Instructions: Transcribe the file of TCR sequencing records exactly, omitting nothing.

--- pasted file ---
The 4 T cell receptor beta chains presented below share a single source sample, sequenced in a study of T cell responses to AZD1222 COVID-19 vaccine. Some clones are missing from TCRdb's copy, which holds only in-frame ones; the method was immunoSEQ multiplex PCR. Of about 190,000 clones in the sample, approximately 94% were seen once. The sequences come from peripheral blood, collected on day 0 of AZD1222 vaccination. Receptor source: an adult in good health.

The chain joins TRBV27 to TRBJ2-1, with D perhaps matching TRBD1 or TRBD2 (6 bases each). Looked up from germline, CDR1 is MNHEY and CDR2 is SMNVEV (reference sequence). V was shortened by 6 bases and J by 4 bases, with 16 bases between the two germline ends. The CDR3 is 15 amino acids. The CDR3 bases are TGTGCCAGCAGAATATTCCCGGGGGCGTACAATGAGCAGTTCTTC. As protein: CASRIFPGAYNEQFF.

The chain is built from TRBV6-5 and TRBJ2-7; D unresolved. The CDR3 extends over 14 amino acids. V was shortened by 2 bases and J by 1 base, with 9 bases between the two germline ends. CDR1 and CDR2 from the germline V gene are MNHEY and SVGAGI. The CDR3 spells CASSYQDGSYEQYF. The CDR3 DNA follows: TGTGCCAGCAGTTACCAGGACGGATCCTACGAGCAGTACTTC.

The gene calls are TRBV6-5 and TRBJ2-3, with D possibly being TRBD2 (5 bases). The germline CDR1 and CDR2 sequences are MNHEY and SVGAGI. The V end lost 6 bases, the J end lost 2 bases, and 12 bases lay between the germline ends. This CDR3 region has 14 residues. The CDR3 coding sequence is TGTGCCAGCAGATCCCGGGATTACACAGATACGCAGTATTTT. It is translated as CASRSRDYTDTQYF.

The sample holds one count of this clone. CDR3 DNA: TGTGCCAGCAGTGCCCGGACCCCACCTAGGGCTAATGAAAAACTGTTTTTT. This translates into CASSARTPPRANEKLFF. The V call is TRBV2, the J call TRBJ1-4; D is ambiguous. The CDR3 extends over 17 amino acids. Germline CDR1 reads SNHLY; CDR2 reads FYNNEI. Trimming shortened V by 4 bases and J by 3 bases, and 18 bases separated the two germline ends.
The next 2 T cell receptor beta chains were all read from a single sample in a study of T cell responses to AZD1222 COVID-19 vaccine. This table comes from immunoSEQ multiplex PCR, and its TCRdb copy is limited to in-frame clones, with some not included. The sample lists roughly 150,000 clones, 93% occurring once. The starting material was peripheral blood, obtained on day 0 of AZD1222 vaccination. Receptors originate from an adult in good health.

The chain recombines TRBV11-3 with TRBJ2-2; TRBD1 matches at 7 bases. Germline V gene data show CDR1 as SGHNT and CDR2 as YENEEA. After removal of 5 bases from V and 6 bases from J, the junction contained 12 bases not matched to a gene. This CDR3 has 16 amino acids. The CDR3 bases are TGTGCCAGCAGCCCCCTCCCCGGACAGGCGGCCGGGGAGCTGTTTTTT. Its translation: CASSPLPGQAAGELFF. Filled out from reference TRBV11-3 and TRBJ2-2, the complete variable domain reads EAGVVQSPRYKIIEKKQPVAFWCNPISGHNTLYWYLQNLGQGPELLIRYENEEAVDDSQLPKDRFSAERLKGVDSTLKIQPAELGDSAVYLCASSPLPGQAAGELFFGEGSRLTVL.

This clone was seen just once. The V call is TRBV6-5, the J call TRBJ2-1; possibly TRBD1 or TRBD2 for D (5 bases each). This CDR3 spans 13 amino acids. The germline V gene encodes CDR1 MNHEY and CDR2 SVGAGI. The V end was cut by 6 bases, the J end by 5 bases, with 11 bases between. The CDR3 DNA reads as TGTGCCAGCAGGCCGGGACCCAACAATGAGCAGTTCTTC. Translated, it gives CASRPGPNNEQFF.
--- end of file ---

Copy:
The 4 T cell receptor beta chains presented below share a single source sample, sequenced in a study of T cell responses to AZD1222 COVID-19 vaccine. Some clones are missing from TCRdb's copy, which holds only in-frame ones; the method was immunoSEQ multiplex PCR. Of about 190,000 clones in the sample, approximately 94% were seen once. The sequences come from peripheral blood, collected on day 0 of AZD1222 vaccination. Receptor source: an adult in good health.

The chain joins TRBV27 to TRBJ2-1, with D perhaps matching TRBD1 or TRBD2 (6 bases each). Looked up from germline, CDR1 is MNHEY and CDR2 is SMNVEV (reference sequence). V was shortened by 6 bases and J by 4 bases, with 16 bases between the two germline ends. The CDR3 is 15 amino acids. The CDR3 bases are TGTGCCAGCAGAATATTCCCGGGGGCGTACAATGAGCAGTTCTTC. As protein: CASRIFPGAYNEQFF.

The chain is built from TRBV6-5 and TRBJ2-7; D unresolved. The CDR3 extends over 14 amino acids. V was shortened by 2 bases and J by 1 base, with 9 bases between the two germline ends. CDR1 and CDR2 from the germline V gene are MNHEY and SVGAGI. The CDR3 spells CASSYQDGSYEQYF. The CDR3 DNA follows: TGTGCCAGCAGTTACCAGGACGGATCCTACGAGCAGTACTTC.

The gene calls are TRBV6-5 and TRBJ2-3, with D possibly being TRBD2 (5 bases). The germline CDR1 and CDR2 sequences are MNHEY and SVGAGI. The V end lost 6 bases, the J end lost 2 bases, and 12 bases lay between the germline ends. This CDR3 region has 14 residues. The CDR3 coding sequence is TGTGCCAGCAGATCCCGGGATTACACAGATACGCAGTATTTT. It is translated as CASRSRDYTDTQYF.

The sample holds one count of this clone. CDR3 DNA: TGTGCCAGCAGTGCCCGGACCCCACCTAGGGCTAATGAAAAACTGTTTTTT. This translates into CASSARTPPRANEKLFF. The V call is TRBV2, the J call TRBJ1-4; D is ambiguous. The CDR3 extends over 17 amino acids. Germline CDR1 reads SNHLY; CDR2 reads FYNNEI. Trimming shortened V by 4 bases and J by 3 bases, and 18 bases separated the two germline ends.
The next 2 T cell receptor beta chains were all read from a single sample in a study of T cell responses to AZD1222 COVID-19 vaccine. This table comes from immunoSEQ multiplex PCR, and its TCRdb copy is limited to in-frame clones, with some not included. The sample lists roughly 150,000 clones, 93% occurring once. The starting material was peripheral blood, obtained on day 0 of AZD1222 vaccination. Receptors originate from an adult in good health.

The chain recombines TRBV11-3 with TRBJ2-2; TRBD1 matches at 7 bases. Germline V gene data show CDR1 as SGHNT and CDR2 as YENEEA. After removal of 5 bases from V and 6 bases from J, the junction contained 12 bases not matched to a gene. This CDR3 has 16 amino acids. The CDR3 bases are TGTGCCAGCAGCCCCCTCCCCGGACAGGCGGCCGGGGAGCTGTTTTTT. Its translation: CASSPLPGQAAGELFF. Filled out from reference TRBV11-3 and TRBJ2-2, the complete variable domain reads EAGVVQSPRYKIIEKKQPVAFWCNPISGHNTLYWYLQNLGQGPELLIRYENEEAVDDSQLPKDRFSAERLKGVDSTLKIQPAELGDSAVYLCASSPLPGQAAGELFFGEGSRLTVL.

This clone was seen just once. The V call is TRBV6-5, the J call TRBJ2-1; possibly TRBD1 or TRBD2 for D (5 bases each). This CDR3 spans 13 amino acids. The germline V gene encodes CDR1 MNHEY and CDR2 SVGAGI. The V end was cut by 6 bases, the J end by 5 bases, with 11 bases between. The CDR3 DNA reads as TGTGCCAGCAGGCCGGGACCCAACAATGAGCAGTTCTTC. Translated, it gives CASRPGPNNEQFF.